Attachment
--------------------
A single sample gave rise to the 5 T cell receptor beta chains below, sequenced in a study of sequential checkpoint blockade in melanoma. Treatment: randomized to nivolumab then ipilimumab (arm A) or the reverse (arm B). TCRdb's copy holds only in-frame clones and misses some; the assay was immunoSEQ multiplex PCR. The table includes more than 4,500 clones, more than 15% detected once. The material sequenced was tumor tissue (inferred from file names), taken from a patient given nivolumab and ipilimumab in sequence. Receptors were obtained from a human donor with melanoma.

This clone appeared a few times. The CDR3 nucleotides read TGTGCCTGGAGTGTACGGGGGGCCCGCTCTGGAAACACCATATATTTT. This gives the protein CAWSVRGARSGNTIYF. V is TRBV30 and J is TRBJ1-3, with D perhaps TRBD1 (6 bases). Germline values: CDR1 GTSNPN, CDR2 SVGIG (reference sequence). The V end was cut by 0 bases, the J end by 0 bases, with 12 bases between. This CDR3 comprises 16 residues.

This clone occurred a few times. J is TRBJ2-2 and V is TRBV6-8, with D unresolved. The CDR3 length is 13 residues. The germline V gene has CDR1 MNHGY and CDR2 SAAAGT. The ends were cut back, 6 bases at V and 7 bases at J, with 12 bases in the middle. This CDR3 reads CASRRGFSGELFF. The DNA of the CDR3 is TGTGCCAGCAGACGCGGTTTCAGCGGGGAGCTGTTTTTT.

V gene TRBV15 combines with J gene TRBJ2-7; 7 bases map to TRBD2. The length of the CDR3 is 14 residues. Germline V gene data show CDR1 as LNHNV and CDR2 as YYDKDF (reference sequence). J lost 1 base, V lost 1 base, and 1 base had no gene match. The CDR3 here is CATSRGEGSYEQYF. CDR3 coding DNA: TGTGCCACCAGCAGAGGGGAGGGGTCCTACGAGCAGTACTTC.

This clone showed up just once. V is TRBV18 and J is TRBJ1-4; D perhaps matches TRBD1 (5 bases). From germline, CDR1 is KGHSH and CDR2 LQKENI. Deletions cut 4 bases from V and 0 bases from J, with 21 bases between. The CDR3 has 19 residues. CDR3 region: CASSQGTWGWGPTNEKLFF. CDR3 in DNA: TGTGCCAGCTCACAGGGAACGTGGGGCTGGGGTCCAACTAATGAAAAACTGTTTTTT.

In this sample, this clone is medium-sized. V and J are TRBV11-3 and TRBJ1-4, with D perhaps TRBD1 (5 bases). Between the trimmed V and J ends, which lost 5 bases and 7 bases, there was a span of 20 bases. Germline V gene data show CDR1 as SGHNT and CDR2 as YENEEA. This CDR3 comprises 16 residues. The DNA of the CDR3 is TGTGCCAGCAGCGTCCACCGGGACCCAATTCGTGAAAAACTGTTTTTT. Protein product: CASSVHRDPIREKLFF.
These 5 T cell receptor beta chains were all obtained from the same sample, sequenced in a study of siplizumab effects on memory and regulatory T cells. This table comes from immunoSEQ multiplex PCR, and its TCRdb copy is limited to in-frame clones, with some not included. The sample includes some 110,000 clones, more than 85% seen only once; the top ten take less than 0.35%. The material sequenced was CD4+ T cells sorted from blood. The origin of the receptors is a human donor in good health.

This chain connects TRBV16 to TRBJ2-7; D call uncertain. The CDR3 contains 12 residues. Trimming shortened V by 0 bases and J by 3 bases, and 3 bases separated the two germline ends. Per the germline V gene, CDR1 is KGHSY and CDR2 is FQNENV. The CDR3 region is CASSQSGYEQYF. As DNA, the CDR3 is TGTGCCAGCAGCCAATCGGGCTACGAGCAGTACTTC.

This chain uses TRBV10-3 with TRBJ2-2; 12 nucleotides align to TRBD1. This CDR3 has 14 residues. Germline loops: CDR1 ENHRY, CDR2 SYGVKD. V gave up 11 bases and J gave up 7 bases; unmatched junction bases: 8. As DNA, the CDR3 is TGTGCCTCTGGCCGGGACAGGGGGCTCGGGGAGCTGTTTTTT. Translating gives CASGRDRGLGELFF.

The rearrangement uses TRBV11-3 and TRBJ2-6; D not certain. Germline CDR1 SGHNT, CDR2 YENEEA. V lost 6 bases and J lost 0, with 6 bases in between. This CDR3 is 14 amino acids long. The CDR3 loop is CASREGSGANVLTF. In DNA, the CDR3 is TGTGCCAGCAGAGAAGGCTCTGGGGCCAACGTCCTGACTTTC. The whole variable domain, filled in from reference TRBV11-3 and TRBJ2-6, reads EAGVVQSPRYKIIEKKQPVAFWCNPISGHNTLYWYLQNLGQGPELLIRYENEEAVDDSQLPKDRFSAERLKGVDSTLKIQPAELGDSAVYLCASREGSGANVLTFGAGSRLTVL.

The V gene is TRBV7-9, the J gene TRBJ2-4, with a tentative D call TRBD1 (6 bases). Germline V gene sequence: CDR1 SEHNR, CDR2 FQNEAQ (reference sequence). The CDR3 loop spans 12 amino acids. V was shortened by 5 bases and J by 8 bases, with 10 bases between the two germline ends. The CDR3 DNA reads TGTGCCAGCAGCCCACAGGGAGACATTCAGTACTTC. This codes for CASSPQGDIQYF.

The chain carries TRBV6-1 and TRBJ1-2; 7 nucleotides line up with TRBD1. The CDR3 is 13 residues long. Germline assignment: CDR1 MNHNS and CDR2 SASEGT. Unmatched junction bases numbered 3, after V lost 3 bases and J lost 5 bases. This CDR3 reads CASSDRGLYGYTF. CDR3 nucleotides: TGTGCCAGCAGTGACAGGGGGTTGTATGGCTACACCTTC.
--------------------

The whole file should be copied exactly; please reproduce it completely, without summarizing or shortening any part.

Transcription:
A single sample gave rise to the 5 T cell receptor beta chains below, sequenced in a study of sequential checkpoint blockade in melanoma. Treatment: randomized to nivolumab then ipilimumab (arm A) or the reverse (arm B). TCRdb's copy holds only in-frame clones and misses some; the assay was immunoSEQ multiplex PCR. The table includes more than 4,500 clones, more than 15% detected once. The material sequenced was tumor tissue (inferred from file names), taken from a patient given nivolumab and ipilimumab in sequence. Receptors were obtained from a human donor with melanoma.

This clone appeared a few times. The CDR3 nucleotides read TGTGCCTGGAGTGTACGGGGGGCCCGCTCTGGAAACACCATATATTTT. This gives the protein CAWSVRGARSGNTIYF. V is TRBV30 and J is TRBJ1-3, with D perhaps TRBD1 (6 bases). Germline values: CDR1 GTSNPN, CDR2 SVGIG (reference sequence). The V end was cut by 0 bases, the J end by 0 bases, with 12 bases between. This CDR3 comprises 16 residues.

This clone occurred a few times. J is TRBJ2-2 and V is TRBV6-8, with D unresolved. The CDR3 length is 13 residues. The germline V gene has CDR1 MNHGY and CDR2 SAAAGT. The ends were cut back, 6 bases at V and 7 bases at J, with 12 bases in the middle. This CDR3 reads CASRRGFSGELFF. The DNA of the CDR3 is TGTGCCAGCAGACGCGGTTTCAGCGGGGAGCTGTTTTTT.

V gene TRBV15 combines with J gene TRBJ2-7; 7 bases map to TRBD2. The length of the CDR3 is 14 residues. Germline V gene data show CDR1 as LNHNV and CDR2 as YYDKDF (reference sequence). J lost 1 base, V lost 1 base, and 1 base had no gene match. The CDR3 here is CATSRGEGSYEQYF. CDR3 coding DNA: TGTGCCACCAGCAGAGGGGAGGGGTCCTACGAGCAGTACTTC.

This clone showed up just once. V is TRBV18 and J is TRBJ1-4; D perhaps matches TRBD1 (5 bases). From germline, CDR1 is KGHSH and CDR2 LQKENI. Deletions cut 4 bases from V and 0 bases from J, with 21 bases between. The CDR3 has 19 residues. CDR3 region: CASSQGTWGWGPTNEKLFF. CDR3 in DNA: TGTGCCAGCTCACAGGGAACGTGGGGCTGGGGTCCAACTAATGAAAAACTGTTTTTT.

In this sample, this clone is medium-sized. V and J are TRBV11-3 and TRBJ1-4, with D perhaps TRBD1 (5 bases). Between the trimmed V and J ends, which lost 5 bases and 7 bases, there was a span of 20 bases. Germline V gene data show CDR1 as SGHNT and CDR2 as YENEEA. This CDR3 comprises 16 residues. The DNA of the CDR3 is TGTGCCAGCAGCGTCCACCGGGACCCAATTCGTGAAAAACTGTTTTTT. Protein product: CASSVHRDPIREKLFF.
These 5 T cell receptor beta chains were all obtained from the same sample, sequenced in a study of siplizumab effects on memory and regulatory T cells. This table comes from immunoSEQ multiplex PCR, and its TCRdb copy is limited to in-frame clones, with some not included. The sample includes some 110,000 clones, more than 85% seen only once; the top ten take less than 0.35%. The material sequenced was CD4+ T cells sorted from blood. The origin of the receptors is a human donor in good health.

This chain connects TRBV16 to TRBJ2-7; D call uncertain. The CDR3 contains 12 residues. Trimming shortened V by 0 bases and J by 3 bases, and 3 bases separated the two germline ends. Per the germline V gene, CDR1 is KGHSY and CDR2 is FQNENV. The CDR3 region is CASSQSGYEQYF. As DNA, the CDR3 is TGTGCCAGCAGCCAATCGGGCTACGAGCAGTACTTC.

This chain uses TRBV10-3 with TRBJ2-2; 12 nucleotides align to TRBD1. This CDR3 has 14 residues. Germline loops: CDR1 ENHRY, CDR2 SYGVKD. V gave up 11 bases and J gave up 7 bases; unmatched junction bases: 8. As DNA, the CDR3 is TGTGCCTCTGGCCGGGACAGGGGGCTCGGGGAGCTGTTTTTT. Translating gives CASGRDRGLGELFF.

The rearrangement uses TRBV11-3 and TRBJ2-6; D not certain. Germline CDR1 SGHNT, CDR2 YENEEA. V lost 6 bases and J lost 0, with 6 bases in between. This CDR3 is 14 amino acids long. The CDR3 loop is CASREGSGANVLTF. In DNA, the CDR3 is TGTGCCAGCAGAGAAGGCTCTGGGGCCAACGTCCTGACTTTC. The whole variable domain, filled in from reference TRBV11-3 and TRBJ2-6, reads EAGVVQSPRYKIIEKKQPVAFWCNPISGHNTLYWYLQNLGQGPELLIRYENEEAVDDSQLPKDRFSAERLKGVDSTLKIQPAELGDSAVYLCASREGSGANVLTFGAGSRLTVL.

The V gene is TRBV7-9, the J gene TRBJ2-4, with a tentative D call TRBD1 (6 bases). Germline V gene sequence: CDR1 SEHNR, CDR2 FQNEAQ (reference sequence). The CDR3 loop spans 12 amino acids. V was shortened by 5 bases and J by 8 bases, with 10 bases between the two germline ends. The CDR3 DNA reads TGTGCCAGCAGCCCACAGGGAGACATTCAGTACTTC. This codes for CASSPQGDIQYF.

The chain carries TRBV6-1 and TRBJ1-2; 7 nucleotides line up with TRBD1. The CDR3 is 13 residues long. Germline assignment: CDR1 MNHNS and CDR2 SASEGT. Unmatched junction bases numbered 3, after V lost 3 bases and J lost 5 bases. This CDR3 reads CASSDRGLYGYTF. CDR3 nucleotides: TGTGCCAGCAGTGACAGGGGGTTGTATGGCTACACCTTC.